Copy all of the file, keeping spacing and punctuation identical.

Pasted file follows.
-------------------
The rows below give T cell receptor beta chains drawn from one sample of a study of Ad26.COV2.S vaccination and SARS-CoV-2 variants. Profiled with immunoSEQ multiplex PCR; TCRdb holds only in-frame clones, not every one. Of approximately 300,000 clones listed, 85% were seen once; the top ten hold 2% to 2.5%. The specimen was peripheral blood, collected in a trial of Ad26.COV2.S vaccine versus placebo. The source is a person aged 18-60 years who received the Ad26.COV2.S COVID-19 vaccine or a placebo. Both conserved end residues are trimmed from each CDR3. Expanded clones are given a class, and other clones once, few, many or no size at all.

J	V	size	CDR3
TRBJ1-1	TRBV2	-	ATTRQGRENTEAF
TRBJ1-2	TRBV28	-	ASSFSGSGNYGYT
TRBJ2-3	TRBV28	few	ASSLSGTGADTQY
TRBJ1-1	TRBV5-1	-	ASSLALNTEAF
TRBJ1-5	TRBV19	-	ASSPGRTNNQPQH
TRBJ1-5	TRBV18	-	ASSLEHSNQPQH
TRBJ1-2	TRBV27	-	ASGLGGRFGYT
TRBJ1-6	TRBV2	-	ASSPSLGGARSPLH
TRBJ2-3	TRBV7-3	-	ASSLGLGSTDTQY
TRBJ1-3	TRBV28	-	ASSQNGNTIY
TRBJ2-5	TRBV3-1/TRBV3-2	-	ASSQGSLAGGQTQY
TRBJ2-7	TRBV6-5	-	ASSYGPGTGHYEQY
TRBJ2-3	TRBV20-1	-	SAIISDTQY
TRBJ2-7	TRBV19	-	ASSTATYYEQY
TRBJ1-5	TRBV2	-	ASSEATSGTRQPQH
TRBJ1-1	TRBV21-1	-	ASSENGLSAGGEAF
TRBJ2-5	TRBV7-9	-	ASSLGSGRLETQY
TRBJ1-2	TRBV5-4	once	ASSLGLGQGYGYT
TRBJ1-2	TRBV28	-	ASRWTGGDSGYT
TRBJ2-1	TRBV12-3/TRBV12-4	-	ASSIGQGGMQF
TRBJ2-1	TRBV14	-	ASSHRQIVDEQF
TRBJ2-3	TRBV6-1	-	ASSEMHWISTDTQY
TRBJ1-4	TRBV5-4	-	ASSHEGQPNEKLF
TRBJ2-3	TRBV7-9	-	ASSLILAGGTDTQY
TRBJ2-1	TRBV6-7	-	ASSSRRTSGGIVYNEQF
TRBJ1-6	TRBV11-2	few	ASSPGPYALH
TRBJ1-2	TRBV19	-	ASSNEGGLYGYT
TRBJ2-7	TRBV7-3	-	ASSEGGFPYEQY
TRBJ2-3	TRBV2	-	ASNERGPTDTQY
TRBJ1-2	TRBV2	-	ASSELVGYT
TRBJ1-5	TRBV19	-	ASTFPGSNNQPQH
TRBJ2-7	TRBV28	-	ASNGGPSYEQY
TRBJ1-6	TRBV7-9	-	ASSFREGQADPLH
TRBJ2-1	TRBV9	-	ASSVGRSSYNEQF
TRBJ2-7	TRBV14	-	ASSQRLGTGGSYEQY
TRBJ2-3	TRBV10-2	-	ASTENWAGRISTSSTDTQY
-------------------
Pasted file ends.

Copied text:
The rows below give T cell receptor beta chains drawn from one sample of a study of Ad26.COV2.S vaccination and SARS-CoV-2 variants. Profiled with immunoSEQ multiplex PCR; TCRdb holds only in-frame clones, not every one. Of approximately 300,000 clones listed, 85% were seen once; the top ten hold 2% to 2.5%. The specimen was peripheral blood, collected in a trial of Ad26.COV2.S vaccine versus placebo. The source is a person aged 18-60 years who received the Ad26.COV2.S COVID-19 vaccine or a placebo. Both conserved end residues are trimmed from each CDR3. Expanded clones are given a class, and other clones once, few, many or no size at all.

J	V	size	CDR3
TRBJ1-1	TRBV2	-	ATTRQGRENTEAF
TRBJ1-2	TRBV28	-	ASSFSGSGNYGYT
TRBJ2-3	TRBV28	few	ASSLSGTGADTQY
TRBJ1-1	TRBV5-1	-	ASSLALNTEAF
TRBJ1-5	TRBV19	-	ASSPGRTNNQPQH
TRBJ1-5	TRBV18	-	ASSLEHSNQPQH
TRBJ1-2	TRBV27	-	ASGLGGRFGYT
TRBJ1-6	TRBV2	-	ASSPSLGGARSPLH
TRBJ2-3	TRBV7-3	-	ASSLGLGSTDTQY
TRBJ1-3	TRBV28	-	ASSQNGNTIY
TRBJ2-5	TRBV3-1/TRBV3-2	-	ASSQGSLAGGQTQY
TRBJ2-7	TRBV6-5	-	ASSYGPGTGHYEQY
TRBJ2-3	TRBV20-1	-	SAIISDTQY
TRBJ2-7	TRBV19	-	ASSTATYYEQY
TRBJ1-5	TRBV2	-	ASSEATSGTRQPQH
TRBJ1-1	TRBV21-1	-	ASSENGLSAGGEAF
TRBJ2-5	TRBV7-9	-	ASSLGSGRLETQY
TRBJ1-2	TRBV5-4	once	ASSLGLGQGYGYT
TRBJ1-2	TRBV28	-	ASRWTGGDSGYT
TRBJ2-1	TRBV12-3/TRBV12-4	-	ASSIGQGGMQF
TRBJ2-1	TRBV14	-	ASSHRQIVDEQF
TRBJ2-3	TRBV6-1	-	ASSEMHWISTDTQY
TRBJ1-4	TRBV5-4	-	ASSHEGQPNEKLF
TRBJ2-3	TRBV7-9	-	ASSLILAGGTDTQY
TRBJ2-1	TRBV6-7	-	ASSSRRTSGGIVYNEQF
TRBJ1-6	TRBV11-2	few	ASSPGPYALH
TRBJ1-2	TRBV19	-	ASSNEGGLYGYT
TRBJ2-7	TRBV7-3	-	ASSEGGFPYEQY
TRBJ2-3	TRBV2	-	ASNERGPTDTQY
TRBJ1-2	TRBV2	-	ASSELVGYT
TRBJ1-5	TRBV19	-	ASTFPGSNNQPQH
TRBJ2-7	TRBV28	-	ASNGGPSYEQY
TRBJ1-6	TRBV7-9	-	ASSFREGQADPLH
TRBJ2-1	TRBV9	-	ASSVGRSSYNEQF
TRBJ2-7	TRBV14	-	ASSQRLGTGGSYEQY
TRBJ2-3	TRBV10-2	-	ASTENWAGRISTSSTDTQY